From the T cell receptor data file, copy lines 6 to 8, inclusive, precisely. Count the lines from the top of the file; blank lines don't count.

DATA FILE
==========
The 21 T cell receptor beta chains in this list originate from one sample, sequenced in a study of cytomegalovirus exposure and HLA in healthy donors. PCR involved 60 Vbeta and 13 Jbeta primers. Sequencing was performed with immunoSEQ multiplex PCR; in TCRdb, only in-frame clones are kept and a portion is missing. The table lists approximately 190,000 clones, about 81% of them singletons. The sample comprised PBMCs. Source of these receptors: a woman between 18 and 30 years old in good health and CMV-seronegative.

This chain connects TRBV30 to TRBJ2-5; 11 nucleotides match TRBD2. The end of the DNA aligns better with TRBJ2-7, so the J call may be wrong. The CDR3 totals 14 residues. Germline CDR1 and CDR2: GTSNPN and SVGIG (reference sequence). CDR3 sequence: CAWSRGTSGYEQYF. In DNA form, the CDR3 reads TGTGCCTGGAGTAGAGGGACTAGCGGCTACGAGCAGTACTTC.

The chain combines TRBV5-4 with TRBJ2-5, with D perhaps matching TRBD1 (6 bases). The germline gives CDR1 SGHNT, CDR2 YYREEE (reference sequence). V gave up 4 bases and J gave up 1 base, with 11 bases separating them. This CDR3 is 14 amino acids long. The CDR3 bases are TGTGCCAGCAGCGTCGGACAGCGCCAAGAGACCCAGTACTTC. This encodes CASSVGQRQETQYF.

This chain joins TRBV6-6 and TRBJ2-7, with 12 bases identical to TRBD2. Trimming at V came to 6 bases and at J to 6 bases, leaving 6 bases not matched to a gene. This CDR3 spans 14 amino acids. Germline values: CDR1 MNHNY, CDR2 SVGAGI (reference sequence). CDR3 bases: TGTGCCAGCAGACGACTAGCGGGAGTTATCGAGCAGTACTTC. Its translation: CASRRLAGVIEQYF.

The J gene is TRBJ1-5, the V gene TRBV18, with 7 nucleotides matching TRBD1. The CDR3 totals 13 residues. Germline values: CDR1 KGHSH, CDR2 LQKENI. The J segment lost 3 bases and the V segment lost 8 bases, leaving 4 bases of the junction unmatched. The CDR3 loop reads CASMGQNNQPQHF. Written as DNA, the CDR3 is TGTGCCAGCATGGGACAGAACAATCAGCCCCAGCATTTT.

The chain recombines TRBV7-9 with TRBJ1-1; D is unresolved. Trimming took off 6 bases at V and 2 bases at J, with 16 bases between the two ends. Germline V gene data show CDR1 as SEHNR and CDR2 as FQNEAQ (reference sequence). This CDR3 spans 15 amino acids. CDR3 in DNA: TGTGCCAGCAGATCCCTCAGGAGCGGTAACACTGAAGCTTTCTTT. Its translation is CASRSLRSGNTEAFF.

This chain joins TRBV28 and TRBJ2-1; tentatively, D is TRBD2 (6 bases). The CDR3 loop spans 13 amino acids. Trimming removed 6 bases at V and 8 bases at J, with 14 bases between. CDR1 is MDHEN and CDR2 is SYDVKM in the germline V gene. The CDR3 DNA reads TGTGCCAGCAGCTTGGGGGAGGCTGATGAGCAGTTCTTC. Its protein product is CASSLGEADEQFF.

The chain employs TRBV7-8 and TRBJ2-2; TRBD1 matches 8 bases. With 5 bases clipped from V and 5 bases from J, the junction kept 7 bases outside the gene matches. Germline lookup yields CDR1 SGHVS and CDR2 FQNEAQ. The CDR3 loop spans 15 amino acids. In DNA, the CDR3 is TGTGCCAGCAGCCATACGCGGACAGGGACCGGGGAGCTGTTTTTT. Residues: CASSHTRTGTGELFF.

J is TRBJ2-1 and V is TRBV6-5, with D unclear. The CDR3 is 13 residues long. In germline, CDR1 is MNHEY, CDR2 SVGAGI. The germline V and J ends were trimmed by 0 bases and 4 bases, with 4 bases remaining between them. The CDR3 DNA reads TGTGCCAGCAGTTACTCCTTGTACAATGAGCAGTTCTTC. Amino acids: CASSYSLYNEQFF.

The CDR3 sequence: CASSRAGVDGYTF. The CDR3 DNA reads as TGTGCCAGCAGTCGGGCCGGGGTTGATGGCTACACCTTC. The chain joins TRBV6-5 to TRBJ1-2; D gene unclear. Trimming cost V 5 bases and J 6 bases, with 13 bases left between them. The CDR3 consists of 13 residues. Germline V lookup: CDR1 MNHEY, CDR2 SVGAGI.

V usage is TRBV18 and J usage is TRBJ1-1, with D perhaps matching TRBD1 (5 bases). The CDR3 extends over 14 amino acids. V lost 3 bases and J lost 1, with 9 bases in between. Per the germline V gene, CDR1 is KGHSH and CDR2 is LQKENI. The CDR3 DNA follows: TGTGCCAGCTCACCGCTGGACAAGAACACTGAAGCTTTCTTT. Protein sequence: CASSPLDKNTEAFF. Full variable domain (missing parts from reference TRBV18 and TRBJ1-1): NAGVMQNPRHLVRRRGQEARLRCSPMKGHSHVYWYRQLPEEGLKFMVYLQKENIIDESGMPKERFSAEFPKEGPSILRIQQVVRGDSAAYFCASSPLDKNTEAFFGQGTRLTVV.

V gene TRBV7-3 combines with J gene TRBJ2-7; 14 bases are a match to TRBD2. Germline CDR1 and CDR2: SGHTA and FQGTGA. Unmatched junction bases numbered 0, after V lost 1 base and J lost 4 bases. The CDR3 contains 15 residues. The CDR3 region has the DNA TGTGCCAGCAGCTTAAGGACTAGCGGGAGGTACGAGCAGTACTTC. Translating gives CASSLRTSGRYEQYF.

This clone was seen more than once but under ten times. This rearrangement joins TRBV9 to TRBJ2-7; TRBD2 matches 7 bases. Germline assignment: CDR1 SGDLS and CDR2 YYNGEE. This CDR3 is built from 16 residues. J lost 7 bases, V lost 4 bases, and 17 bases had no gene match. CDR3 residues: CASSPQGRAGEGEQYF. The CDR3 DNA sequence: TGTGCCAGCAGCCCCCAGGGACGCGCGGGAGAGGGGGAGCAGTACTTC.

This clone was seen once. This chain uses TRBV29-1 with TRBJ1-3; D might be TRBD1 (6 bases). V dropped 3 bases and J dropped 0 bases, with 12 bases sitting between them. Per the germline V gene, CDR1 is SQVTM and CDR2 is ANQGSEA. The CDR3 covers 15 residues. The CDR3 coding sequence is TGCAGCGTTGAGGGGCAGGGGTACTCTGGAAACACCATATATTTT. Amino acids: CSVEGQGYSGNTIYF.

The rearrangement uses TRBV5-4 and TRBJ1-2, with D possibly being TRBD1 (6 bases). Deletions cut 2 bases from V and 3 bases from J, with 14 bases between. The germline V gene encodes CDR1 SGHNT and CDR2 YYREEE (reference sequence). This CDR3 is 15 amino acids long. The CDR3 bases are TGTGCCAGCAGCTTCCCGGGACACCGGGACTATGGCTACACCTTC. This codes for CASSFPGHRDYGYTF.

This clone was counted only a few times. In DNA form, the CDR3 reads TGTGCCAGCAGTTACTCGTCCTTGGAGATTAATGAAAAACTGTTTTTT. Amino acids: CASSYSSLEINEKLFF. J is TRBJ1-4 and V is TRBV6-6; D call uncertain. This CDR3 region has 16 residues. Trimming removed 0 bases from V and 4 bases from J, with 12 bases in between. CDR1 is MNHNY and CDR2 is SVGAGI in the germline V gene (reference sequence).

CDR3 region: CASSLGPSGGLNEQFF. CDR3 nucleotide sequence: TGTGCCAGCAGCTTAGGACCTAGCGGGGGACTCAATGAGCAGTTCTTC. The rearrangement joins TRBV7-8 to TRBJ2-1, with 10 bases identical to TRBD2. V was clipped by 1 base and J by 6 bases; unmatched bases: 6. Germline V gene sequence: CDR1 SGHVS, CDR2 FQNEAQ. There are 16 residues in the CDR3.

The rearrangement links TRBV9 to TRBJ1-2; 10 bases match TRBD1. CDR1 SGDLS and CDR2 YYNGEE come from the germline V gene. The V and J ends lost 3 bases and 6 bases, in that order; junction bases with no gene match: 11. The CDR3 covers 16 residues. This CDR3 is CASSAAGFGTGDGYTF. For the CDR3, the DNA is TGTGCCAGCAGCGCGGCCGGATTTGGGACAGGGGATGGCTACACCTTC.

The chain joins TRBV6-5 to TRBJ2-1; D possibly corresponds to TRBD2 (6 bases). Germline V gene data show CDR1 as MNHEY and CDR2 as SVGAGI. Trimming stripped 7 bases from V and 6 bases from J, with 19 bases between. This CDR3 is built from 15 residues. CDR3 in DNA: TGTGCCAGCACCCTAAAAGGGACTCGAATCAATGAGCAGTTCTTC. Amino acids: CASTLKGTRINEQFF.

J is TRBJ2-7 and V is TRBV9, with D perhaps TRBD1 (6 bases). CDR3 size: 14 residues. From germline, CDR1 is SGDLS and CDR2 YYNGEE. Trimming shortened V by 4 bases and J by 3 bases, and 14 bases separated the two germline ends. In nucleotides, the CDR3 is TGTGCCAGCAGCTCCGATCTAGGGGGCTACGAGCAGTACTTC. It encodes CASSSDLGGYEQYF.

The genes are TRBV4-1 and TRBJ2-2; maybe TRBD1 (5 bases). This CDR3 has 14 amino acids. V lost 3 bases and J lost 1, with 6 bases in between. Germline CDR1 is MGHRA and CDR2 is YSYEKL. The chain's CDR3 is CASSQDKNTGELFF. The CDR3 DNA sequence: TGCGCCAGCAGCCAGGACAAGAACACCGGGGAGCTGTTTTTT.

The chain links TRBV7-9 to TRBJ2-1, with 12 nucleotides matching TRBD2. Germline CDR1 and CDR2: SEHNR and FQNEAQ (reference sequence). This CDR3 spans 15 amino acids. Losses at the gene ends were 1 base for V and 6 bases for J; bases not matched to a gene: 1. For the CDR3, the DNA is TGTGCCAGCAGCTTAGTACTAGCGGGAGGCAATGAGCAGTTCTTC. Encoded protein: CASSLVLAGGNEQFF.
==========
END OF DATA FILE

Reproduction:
The chain recombines TRBV7-9 with TRBJ1-1; D is unresolved. Trimming took off 6 bases at V and 2 bases at J, with 16 bases between the two ends. Germline V gene data show CDR1 as SEHNR and CDR2 as FQNEAQ (reference sequence). This CDR3 spans 15 amino acids. CDR3 in DNA: TGTGCCAGCAGATCCCTCAGGAGCGGTAACACTGAAGCTTTCTTT. Its translation is CASRSLRSGNTEAFF.

This chain joins TRBV28 and TRBJ2-1; tentatively, D is TRBD2 (6 bases). The CDR3 loop spans 13 amino acids. Trimming removed 6 bases at V and 8 bases at J, with 14 bases between. CDR1 is MDHEN and CDR2 is SYDVKM in the germline V gene. The CDR3 DNA reads TGTGCCAGCAGCTTGGGGGAGGCTGATGAGCAGTTCTTC. Its protein product is CASSLGEADEQFF.

The chain employs TRBV7-8 and TRBJ2-2; TRBD1 matches 8 bases. With 5 bases clipped from V and 5 bases from J, the junction kept 7 bases outside the gene matches. Germline lookup yields CDR1 SGHVS and CDR2 FQNEAQ. The CDR3 loop spans 15 amino acids. In DNA, the CDR3 is TGTGCCAGCAGCCATACGCGGACAGGGACCGGGGAGCTGTTTTTT. Residues: CASSHTRTGTGELFF.